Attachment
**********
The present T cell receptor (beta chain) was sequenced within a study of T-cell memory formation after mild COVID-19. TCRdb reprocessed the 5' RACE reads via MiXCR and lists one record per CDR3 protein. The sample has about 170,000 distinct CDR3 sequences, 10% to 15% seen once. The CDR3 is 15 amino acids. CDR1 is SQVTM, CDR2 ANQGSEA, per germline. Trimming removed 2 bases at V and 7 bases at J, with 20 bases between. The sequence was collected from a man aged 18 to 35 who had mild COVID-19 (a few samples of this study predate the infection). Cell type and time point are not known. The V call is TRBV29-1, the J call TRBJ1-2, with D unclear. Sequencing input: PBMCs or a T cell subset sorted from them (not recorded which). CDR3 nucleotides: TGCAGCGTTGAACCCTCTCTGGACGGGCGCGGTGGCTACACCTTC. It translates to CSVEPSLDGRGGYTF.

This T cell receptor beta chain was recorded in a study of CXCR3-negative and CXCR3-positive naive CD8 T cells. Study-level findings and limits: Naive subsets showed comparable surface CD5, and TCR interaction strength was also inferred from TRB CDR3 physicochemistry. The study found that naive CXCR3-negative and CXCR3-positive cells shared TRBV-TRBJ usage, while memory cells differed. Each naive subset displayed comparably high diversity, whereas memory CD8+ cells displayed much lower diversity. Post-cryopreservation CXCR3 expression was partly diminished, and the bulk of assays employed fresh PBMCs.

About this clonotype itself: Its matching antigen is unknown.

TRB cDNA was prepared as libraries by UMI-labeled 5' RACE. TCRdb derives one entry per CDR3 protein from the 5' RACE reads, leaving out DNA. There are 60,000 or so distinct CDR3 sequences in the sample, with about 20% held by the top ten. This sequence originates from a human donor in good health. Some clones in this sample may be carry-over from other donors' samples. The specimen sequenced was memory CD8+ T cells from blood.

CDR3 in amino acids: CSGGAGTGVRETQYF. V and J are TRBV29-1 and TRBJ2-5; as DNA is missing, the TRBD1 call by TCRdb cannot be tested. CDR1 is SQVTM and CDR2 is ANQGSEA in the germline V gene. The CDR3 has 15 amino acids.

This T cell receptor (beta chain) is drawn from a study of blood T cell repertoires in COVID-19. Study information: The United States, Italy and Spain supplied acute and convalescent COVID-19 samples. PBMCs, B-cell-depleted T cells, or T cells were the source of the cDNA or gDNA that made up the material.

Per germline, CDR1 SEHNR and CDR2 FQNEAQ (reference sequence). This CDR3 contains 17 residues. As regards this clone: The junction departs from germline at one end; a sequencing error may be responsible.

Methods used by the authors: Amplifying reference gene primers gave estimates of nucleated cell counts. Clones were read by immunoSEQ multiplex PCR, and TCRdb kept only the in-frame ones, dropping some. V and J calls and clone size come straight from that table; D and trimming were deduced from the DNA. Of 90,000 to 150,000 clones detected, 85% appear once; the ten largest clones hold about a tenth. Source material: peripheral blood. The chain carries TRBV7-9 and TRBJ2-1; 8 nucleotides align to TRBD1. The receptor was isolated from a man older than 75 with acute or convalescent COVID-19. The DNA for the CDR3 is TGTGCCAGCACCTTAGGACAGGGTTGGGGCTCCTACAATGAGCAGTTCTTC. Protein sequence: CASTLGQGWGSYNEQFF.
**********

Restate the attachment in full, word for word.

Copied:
The present T cell receptor (beta chain) was sequenced within a study of T-cell memory formation after mild COVID-19. TCRdb reprocessed the 5' RACE reads via MiXCR and lists one record per CDR3 protein. The sample has about 170,000 distinct CDR3 sequences, 10% to 15% seen once. The CDR3 is 15 amino acids. CDR1 is SQVTM, CDR2 ANQGSEA, per germline. Trimming removed 2 bases at V and 7 bases at J, with 20 bases between. The sequence was collected from a man aged 18 to 35 who had mild COVID-19 (a few samples of this study predate the infection). Cell type and time point are not known. The V call is TRBV29-1, the J call TRBJ1-2, with D unclear. Sequencing input: PBMCs or a T cell subset sorted from them (not recorded which). CDR3 nucleotides: TGCAGCGTTGAACCCTCTCTGGACGGGCGCGGTGGCTACACCTTC. It translates to CSVEPSLDGRGGYTF.

This T cell receptor beta chain was recorded in a study of CXCR3-negative and CXCR3-positive naive CD8 T cells. Study-level findings and limits: Naive subsets showed comparable surface CD5, and TCR interaction strength was also inferred from TRB CDR3 physicochemistry. The study found that naive CXCR3-negative and CXCR3-positive cells shared TRBV-TRBJ usage, while memory cells differed. Each naive subset displayed comparably high diversity, whereas memory CD8+ cells displayed much lower diversity. Post-cryopreservation CXCR3 expression was partly diminished, and the bulk of assays employed fresh PBMCs.

About this clonotype itself: Its matching antigen is unknown.

TRB cDNA was prepared as libraries by UMI-labeled 5' RACE. TCRdb derives one entry per CDR3 protein from the 5' RACE reads, leaving out DNA. There are 60,000 or so distinct CDR3 sequences in the sample, with about 20% held by the top ten. This sequence originates from a human donor in good health. Some clones in this sample may be carry-over from other donors' samples. The specimen sequenced was memory CD8+ T cells from blood.

CDR3 in amino acids: CSGGAGTGVRETQYF. V and J are TRBV29-1 and TRBJ2-5; as DNA is missing, the TRBD1 call by TCRdb cannot be tested. CDR1 is SQVTM and CDR2 is ANQGSEA in the germline V gene. The CDR3 has 15 amino acids.

This T cell receptor (beta chain) is drawn from a study of blood T cell repertoires in COVID-19. Study information: The United States, Italy and Spain supplied acute and convalescent COVID-19 samples. PBMCs, B-cell-depleted T cells, or T cells were the source of the cDNA or gDNA that made up the material.

Per germline, CDR1 SEHNR and CDR2 FQNEAQ (reference sequence). This CDR3 contains 17 residues. As regards this clone: The junction departs from germline at one end; a sequencing error may be responsible.

Methods used by the authors: Amplifying reference gene primers gave estimates of nucleated cell counts. Clones were read by immunoSEQ multiplex PCR, and TCRdb kept only the in-frame ones, dropping some. V and J calls and clone size come straight from that table; D and trimming were deduced from the DNA. Of 90,000 to 150,000 clones detected, 85% appear once; the ten largest clones hold about a tenth. Source material: peripheral blood. The chain carries TRBV7-9 and TRBJ2-1; 8 nucleotides align to TRBD1. The receptor was isolated from a man older than 75 with acute or convalescent COVID-19. The DNA for the CDR3 is TGTGCCAGCACCTTAGGACAGGGTTGGGGCTCCTACAATGAGCAGTTCTTC. Protein sequence: CASTLGQGWGSYNEQFF.